The Airport: A story about war that never had to happen and heroes who wanted to live but died



Kyiv, September 3, 2015. “In the fog, at the take-off field, a grey disheveled scraggly mass was swarming with snarling and woofing. Dogs, ran wild over the war, hungry as wolves; they were toring apart the body of a separ [pro-Russian separatist fighter] who was still alive,” thus starts the novel The Airport by a Los Angeles Times correspondent and photographer Serhiy Loyko. “This is not a chronicle of the battle for Donetsk Airport. I was there for just four days and caught only a glimpse of what was going on there. But the spirit and power of courage that I saw in the eyes of those Ukrainian men became the inspiration for this book,” Loyko shared his impresseions during the official presentation of his book at the press briefing in the Ukrainian Crisis Media Center. “All the characters of the book as well as the airport are but a fiction. The main thing was to pass the emotions of fear, love, courage and bravery of the “cyborgs“ [Ukrainian soldiers were nicknamed as “cyborgs” by pro-Russian fighters for their apparent invincibility], Loyko said. “First and foremost, I wanted to keep ways of soldiers communicated with each other. All the rest is built on actual events. The main character is a reporter – a journalist who went through the war. The main story line is about love. Whether all that took place in reality is of no significance,” the author shared secrets of the novel.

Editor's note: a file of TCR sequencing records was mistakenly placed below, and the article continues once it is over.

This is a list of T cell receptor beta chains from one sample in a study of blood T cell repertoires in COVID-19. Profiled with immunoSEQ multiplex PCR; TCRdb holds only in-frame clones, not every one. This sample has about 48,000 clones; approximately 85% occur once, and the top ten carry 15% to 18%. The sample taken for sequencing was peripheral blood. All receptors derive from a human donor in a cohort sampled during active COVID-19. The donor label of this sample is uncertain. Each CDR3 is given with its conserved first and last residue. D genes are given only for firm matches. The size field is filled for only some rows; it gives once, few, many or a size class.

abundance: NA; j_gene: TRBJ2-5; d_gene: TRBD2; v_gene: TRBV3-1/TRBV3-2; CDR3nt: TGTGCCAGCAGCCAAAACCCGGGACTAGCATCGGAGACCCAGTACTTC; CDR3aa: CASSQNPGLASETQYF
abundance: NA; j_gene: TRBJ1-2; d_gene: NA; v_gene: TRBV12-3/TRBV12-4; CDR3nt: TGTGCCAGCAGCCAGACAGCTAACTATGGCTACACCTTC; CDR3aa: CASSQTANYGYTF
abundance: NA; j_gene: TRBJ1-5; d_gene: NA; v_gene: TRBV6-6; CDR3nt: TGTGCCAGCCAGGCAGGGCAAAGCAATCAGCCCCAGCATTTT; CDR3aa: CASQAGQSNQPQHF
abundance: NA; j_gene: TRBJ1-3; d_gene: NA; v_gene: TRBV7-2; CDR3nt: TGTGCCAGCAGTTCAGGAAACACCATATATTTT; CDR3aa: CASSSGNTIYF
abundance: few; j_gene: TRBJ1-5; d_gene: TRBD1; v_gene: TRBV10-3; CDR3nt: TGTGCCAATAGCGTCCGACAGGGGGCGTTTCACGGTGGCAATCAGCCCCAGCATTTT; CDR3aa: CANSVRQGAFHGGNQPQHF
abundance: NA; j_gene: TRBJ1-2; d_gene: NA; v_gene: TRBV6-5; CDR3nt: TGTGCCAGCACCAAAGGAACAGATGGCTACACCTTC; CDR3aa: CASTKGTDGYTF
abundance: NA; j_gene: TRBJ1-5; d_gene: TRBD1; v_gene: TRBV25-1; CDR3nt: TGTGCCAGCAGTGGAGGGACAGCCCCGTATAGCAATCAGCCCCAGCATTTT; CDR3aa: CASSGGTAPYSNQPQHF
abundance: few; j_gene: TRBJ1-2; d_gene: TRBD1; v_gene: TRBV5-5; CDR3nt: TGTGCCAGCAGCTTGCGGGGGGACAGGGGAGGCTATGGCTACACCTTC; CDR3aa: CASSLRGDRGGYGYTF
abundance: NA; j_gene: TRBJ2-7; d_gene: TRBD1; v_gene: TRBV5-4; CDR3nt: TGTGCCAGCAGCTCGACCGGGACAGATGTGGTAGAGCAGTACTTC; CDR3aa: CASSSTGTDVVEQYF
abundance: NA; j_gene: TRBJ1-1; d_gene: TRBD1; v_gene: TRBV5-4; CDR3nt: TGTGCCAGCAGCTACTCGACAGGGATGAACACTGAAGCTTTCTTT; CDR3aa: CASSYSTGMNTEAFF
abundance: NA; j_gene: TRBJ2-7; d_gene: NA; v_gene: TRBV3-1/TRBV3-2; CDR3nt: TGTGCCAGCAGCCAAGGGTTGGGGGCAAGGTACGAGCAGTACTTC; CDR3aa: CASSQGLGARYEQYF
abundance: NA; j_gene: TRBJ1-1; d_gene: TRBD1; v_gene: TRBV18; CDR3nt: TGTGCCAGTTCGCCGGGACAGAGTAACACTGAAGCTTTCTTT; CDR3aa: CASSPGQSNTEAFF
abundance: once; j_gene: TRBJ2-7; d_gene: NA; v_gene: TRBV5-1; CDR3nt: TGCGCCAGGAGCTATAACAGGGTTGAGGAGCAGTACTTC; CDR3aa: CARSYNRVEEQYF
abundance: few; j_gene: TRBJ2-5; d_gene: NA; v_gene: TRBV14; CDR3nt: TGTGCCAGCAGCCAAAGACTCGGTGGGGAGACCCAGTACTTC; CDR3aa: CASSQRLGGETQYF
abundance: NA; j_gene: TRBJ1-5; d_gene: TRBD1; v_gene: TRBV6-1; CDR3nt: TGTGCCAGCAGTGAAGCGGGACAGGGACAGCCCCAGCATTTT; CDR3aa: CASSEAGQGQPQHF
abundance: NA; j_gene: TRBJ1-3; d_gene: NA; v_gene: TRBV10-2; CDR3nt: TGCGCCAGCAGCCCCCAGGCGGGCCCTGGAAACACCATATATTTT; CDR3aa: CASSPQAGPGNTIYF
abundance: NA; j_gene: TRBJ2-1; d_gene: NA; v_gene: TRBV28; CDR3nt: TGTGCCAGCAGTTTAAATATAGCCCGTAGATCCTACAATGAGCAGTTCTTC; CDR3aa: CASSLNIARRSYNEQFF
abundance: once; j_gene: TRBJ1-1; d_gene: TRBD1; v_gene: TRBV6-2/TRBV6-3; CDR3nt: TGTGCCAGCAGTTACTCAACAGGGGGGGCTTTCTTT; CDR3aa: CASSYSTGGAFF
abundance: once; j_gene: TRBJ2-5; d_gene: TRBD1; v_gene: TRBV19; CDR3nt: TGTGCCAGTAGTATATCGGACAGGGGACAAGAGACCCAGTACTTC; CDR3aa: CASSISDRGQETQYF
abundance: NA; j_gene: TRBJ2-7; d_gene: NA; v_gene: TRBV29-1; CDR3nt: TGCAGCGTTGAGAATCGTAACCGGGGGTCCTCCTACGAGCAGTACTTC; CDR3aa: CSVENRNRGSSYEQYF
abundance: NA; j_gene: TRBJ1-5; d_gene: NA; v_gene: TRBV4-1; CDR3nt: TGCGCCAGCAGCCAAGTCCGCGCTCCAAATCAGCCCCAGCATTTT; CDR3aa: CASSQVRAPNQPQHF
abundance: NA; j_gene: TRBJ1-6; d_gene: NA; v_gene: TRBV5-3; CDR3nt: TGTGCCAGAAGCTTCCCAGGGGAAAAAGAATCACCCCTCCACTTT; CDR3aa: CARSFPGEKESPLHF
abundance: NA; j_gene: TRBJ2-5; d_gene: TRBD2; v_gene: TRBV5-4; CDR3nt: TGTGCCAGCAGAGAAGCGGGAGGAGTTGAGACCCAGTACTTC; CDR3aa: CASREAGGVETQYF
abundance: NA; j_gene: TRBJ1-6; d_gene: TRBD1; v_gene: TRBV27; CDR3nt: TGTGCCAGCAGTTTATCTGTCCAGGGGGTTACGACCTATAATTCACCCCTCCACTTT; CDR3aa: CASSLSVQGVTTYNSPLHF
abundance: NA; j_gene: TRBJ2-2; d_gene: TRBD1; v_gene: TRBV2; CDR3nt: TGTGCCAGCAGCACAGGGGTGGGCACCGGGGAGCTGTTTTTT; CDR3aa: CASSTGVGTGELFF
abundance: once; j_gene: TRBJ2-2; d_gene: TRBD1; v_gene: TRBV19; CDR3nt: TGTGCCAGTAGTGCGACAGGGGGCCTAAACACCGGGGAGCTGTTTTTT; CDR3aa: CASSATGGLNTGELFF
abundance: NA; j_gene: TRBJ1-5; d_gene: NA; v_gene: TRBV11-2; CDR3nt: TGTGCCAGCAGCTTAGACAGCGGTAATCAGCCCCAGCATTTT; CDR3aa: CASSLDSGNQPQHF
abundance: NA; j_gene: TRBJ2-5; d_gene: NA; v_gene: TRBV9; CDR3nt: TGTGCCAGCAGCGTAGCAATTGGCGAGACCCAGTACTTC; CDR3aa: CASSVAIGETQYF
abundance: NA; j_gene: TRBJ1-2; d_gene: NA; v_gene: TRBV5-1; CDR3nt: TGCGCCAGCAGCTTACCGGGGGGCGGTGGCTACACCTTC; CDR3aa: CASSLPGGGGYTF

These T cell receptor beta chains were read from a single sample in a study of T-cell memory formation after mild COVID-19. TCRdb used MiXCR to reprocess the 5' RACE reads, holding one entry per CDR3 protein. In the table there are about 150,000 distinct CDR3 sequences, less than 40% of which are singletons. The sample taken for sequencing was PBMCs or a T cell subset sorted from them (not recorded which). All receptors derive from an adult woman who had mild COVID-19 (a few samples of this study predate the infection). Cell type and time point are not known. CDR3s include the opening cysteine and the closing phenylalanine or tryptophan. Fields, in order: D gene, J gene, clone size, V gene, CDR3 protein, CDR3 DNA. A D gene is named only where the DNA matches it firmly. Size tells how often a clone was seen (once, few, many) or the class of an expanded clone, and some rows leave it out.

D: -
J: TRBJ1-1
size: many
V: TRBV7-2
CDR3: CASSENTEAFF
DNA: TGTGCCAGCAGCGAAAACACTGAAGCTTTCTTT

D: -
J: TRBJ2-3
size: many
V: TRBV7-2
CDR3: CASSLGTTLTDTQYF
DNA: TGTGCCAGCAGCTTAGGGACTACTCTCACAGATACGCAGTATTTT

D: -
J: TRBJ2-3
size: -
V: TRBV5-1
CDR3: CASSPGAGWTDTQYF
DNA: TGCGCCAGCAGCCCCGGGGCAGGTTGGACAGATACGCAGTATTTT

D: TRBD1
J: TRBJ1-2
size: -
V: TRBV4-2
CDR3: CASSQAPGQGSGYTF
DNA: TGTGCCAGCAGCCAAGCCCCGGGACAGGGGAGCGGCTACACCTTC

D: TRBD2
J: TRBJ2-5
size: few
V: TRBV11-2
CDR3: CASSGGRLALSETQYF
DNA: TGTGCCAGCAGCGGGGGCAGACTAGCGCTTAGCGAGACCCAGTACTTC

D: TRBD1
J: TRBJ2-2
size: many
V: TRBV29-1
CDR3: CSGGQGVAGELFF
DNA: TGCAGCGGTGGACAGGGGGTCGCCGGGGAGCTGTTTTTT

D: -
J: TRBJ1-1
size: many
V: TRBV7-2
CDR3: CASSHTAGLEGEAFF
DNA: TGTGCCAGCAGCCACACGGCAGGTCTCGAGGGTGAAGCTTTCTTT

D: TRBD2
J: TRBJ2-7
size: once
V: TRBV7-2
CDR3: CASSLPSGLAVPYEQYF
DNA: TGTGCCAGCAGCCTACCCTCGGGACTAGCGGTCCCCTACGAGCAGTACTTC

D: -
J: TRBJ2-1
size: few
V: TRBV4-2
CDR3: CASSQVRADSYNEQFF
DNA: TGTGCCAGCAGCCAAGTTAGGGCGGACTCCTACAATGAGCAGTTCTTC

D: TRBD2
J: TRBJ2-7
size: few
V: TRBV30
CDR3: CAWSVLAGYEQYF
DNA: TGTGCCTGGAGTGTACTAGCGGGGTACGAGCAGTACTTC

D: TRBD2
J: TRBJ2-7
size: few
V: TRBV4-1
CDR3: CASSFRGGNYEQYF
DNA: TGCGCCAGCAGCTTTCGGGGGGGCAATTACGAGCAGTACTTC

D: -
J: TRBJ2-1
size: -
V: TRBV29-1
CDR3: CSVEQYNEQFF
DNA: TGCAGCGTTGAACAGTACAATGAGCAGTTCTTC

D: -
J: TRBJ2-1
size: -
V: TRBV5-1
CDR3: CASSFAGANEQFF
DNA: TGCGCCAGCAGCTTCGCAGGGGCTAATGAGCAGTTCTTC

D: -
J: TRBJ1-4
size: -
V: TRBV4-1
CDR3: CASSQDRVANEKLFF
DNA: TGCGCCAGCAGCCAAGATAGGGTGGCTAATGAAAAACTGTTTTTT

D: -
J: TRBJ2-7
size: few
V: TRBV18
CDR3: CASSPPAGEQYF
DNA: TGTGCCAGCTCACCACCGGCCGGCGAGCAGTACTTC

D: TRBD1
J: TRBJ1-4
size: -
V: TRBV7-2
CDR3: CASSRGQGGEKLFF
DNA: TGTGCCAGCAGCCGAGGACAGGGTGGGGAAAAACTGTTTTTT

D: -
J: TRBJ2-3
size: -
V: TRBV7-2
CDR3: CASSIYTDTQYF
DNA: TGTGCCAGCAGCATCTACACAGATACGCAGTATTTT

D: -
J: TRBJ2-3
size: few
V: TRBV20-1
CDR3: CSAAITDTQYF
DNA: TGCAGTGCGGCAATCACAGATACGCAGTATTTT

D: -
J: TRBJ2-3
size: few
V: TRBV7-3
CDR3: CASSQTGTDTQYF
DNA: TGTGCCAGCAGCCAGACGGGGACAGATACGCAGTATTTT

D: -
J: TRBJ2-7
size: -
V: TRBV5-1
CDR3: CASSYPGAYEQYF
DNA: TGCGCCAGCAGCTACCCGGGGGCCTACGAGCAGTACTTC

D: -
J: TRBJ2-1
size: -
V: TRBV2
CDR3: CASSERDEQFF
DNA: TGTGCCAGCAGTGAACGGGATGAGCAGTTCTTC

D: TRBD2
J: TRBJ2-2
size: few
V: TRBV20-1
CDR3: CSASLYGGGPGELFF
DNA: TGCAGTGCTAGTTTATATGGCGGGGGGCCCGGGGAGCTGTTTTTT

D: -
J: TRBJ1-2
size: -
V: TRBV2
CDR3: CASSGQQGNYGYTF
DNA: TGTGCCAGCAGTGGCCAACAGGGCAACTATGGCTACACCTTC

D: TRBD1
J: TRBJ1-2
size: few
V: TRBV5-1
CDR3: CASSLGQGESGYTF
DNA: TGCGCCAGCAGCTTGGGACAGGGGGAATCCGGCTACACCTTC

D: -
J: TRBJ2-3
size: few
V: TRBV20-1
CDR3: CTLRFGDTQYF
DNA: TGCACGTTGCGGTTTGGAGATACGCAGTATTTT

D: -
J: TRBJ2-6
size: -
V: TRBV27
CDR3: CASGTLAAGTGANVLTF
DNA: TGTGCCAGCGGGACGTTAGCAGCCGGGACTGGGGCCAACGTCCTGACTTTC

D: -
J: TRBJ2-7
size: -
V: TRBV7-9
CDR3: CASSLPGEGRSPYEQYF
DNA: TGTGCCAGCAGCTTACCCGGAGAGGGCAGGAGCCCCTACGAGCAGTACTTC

Serhiy Tanasov, senior sergeant from the 79th airborne brigade and one of the renowned Ukrainian “cyborg” soldiers, was among the first readers of the book. “If you read at least one paragraph of this book, you will get the ambiance in which we lived at the time. For a moment the feeling returned as if I was among my friends again. Every word carries the spirit of a Ukrainian soldier,” said Sen. Sgt. Tanasov.

“The most important thing is that the people will always remember the heroes and hardships of our country. The book solidifies our faith and the faith of the people. It also reminds us about those heroes who are no longer with us,” added private a soldier Ihor Andruhov of the 74th reconnaissance battalion.

“When Mr. Loyko explained the idea of his book and told about it in the media, I told him that he romanticizes our image a lot. I was there. There were lots of complicated, painful things and we watched all this from our soldierly point of view. Yet I am incredibly thankful for it. We are in the middle of information war and it seems that Ukrainians are losing it, unfortunately. In my opinion, this book is an objective account of war. It provides a stronger impact than any piece of news in the media,” another “cyborg” Mykhailo Kucherenko shared his first impressions about the novel.

During the presentation, Serhiy Loyko read an excerpt of the text – a story of the Russian soldier’s mother. “Let this section about the Russian mother who lost her son in this war be in the book. I tried to depict events in the East of Ukraine from all sides,” added the author. A charity auction will take place during book sales called “Give a soldier a book for free.” Everyone will be able to buy more than one copy of the book to give it to Ukrainian soldiers engaged in the Anti-Terrorist Operation (ATO) area, as well as to their families. The Airport novel will be available in all bookstores across the country.